Appeals Court Ruling Loosens Campaign Spending Restrictions for Nonprofits
A Washington, D.C., appeals court on Friday agreed that EMILY’s List and other nonprofit organizations may use unlimited contributions from individuals to pay for television advertisements and independent expenditures.
“Nonprofits — like individual citizens — are entitled to spend and raise unlimited money for those activities,— reads the three-judge panel’s majority opinion in the case decided Friday in the U.S. Court of Appeals for the District of Columbia.
In the lawsuit, EMILY’s List, a pro-abortion-rights group that supports Democratic women running for office, argued that Federal Election Commission regulations limiting political spending by outside groups was unconstitutional and an infringement on free speech.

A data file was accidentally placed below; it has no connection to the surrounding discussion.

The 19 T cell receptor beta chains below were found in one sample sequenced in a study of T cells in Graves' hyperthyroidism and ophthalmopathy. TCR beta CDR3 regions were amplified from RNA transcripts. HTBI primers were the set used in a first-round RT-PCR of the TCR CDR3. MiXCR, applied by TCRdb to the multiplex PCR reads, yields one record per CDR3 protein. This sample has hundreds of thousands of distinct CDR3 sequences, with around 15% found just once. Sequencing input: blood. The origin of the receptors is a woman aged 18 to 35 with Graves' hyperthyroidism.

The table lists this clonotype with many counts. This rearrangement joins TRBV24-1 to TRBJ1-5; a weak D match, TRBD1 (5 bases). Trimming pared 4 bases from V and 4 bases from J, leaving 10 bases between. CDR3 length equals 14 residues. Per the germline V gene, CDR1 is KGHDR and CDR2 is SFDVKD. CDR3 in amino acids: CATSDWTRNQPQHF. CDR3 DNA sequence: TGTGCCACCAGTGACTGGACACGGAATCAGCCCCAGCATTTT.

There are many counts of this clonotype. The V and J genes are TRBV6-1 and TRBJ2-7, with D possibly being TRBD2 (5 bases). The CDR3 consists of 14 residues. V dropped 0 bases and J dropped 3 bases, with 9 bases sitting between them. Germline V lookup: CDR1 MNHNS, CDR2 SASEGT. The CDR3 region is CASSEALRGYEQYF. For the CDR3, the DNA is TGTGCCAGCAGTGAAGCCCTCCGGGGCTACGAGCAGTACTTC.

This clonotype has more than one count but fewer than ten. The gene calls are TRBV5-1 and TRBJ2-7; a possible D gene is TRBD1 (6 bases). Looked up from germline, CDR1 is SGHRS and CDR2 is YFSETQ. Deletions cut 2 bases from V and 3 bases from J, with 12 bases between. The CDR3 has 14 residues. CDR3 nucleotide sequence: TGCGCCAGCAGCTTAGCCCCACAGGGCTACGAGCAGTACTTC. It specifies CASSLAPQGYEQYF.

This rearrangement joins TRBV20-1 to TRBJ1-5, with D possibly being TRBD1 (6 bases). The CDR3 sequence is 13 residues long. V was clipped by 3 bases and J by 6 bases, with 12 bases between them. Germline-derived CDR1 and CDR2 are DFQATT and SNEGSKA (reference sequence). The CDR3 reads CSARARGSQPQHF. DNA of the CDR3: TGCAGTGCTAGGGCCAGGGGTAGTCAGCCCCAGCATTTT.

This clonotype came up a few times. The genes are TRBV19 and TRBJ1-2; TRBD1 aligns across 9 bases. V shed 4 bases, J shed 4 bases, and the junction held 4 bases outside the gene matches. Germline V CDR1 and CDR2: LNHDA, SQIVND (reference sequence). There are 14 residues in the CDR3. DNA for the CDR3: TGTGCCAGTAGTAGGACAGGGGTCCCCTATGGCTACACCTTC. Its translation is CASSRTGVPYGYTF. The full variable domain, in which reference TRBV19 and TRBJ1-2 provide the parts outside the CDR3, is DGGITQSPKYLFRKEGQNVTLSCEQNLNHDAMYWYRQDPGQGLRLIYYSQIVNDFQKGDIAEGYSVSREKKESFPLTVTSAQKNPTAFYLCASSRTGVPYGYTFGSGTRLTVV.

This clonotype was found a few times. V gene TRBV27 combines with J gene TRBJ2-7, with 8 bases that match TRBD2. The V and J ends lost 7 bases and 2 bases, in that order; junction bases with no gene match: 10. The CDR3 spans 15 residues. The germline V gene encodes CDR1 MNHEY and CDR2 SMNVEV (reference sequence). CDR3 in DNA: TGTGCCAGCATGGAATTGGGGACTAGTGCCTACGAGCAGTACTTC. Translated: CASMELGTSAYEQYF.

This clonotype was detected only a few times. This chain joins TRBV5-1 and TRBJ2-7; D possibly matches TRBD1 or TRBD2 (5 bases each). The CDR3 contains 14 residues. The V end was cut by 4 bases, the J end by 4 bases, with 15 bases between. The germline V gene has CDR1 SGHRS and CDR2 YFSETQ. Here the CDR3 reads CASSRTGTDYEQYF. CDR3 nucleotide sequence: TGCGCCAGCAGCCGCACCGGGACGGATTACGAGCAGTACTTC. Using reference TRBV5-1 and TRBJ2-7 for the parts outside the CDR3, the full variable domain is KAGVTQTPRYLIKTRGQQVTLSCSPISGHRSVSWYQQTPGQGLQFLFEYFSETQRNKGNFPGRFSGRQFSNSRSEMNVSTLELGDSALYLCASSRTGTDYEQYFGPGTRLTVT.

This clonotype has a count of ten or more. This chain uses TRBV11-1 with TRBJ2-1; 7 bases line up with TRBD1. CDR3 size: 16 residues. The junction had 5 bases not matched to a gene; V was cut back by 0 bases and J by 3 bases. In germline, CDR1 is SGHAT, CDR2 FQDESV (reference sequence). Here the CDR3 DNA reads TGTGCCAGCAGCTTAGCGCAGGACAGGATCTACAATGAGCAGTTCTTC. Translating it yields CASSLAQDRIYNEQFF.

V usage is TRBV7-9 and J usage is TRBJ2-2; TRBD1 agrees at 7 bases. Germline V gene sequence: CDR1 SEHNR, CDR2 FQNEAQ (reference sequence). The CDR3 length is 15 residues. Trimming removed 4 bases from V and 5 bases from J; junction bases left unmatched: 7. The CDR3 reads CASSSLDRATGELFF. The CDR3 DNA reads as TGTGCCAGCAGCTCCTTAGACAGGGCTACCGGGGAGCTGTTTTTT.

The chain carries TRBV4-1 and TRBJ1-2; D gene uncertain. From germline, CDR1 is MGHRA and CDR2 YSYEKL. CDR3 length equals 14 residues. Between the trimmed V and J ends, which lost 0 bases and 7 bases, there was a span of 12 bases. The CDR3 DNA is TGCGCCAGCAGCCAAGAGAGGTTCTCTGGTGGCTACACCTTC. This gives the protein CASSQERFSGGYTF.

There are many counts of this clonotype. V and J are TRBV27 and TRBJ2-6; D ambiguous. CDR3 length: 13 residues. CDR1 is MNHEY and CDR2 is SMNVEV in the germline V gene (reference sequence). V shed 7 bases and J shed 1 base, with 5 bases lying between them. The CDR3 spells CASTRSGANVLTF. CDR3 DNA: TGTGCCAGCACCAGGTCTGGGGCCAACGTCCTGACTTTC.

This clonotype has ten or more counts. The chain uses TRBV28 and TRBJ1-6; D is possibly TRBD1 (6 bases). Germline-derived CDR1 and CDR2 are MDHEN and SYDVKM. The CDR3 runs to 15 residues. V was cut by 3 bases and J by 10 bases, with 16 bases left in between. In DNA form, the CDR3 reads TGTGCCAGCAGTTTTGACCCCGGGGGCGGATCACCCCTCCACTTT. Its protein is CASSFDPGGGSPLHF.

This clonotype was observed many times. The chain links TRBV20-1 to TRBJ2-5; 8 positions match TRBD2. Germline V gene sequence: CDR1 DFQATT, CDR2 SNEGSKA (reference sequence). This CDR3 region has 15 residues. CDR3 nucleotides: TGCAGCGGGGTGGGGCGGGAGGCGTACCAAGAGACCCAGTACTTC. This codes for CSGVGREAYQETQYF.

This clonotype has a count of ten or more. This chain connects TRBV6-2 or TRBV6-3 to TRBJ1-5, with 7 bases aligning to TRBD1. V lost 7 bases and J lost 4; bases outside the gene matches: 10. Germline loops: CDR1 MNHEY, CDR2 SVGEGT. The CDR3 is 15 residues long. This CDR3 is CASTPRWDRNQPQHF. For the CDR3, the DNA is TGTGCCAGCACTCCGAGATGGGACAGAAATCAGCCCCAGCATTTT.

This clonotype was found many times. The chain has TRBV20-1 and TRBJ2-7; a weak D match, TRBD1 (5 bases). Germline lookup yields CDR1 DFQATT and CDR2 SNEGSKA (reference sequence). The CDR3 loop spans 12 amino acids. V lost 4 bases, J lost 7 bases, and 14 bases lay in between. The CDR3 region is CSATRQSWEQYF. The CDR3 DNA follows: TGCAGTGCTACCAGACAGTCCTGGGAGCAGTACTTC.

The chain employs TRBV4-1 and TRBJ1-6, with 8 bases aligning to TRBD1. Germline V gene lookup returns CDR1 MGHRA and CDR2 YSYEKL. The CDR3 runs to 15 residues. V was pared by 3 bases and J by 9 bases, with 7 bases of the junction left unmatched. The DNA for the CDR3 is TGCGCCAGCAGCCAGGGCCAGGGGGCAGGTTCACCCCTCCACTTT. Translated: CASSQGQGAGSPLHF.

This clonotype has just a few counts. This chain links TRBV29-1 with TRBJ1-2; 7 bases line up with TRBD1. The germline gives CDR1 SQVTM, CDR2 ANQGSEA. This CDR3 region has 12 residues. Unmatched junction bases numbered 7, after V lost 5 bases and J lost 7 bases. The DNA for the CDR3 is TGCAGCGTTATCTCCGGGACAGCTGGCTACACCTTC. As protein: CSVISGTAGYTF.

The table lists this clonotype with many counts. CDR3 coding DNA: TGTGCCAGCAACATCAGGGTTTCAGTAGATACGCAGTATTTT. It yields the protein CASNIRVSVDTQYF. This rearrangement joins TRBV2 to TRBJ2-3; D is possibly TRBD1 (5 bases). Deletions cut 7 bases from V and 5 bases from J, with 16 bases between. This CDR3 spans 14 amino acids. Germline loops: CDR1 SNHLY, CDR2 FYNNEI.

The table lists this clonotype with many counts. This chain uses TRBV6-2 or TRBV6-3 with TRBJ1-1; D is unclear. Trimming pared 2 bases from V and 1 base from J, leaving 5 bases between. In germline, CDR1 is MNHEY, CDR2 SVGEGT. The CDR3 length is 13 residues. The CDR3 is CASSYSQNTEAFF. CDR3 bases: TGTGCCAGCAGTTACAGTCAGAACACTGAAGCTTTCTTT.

A spokesman for the FEC was not immediately available for comment on whether the agency will appeal the decision.
The Campaign Legal Center criticized the ruling as “nothing more than judicial activism.— In a statement, the group said the decision “has the potential to facilitate a return to the massive soft-money spending by 527 groups in prior elections.—
Former FEC Chairman Michael Toner, a Republican, said the decision “has the potential to have a major impact on the role that outside groups play in the 2010 midterm elections.—
“If this ruling stands, it affects not only the spending of soft-money funds by outside groups but also the fundraising practices they can employ,— said Toner, who’s now in private practice at Bryan Cave.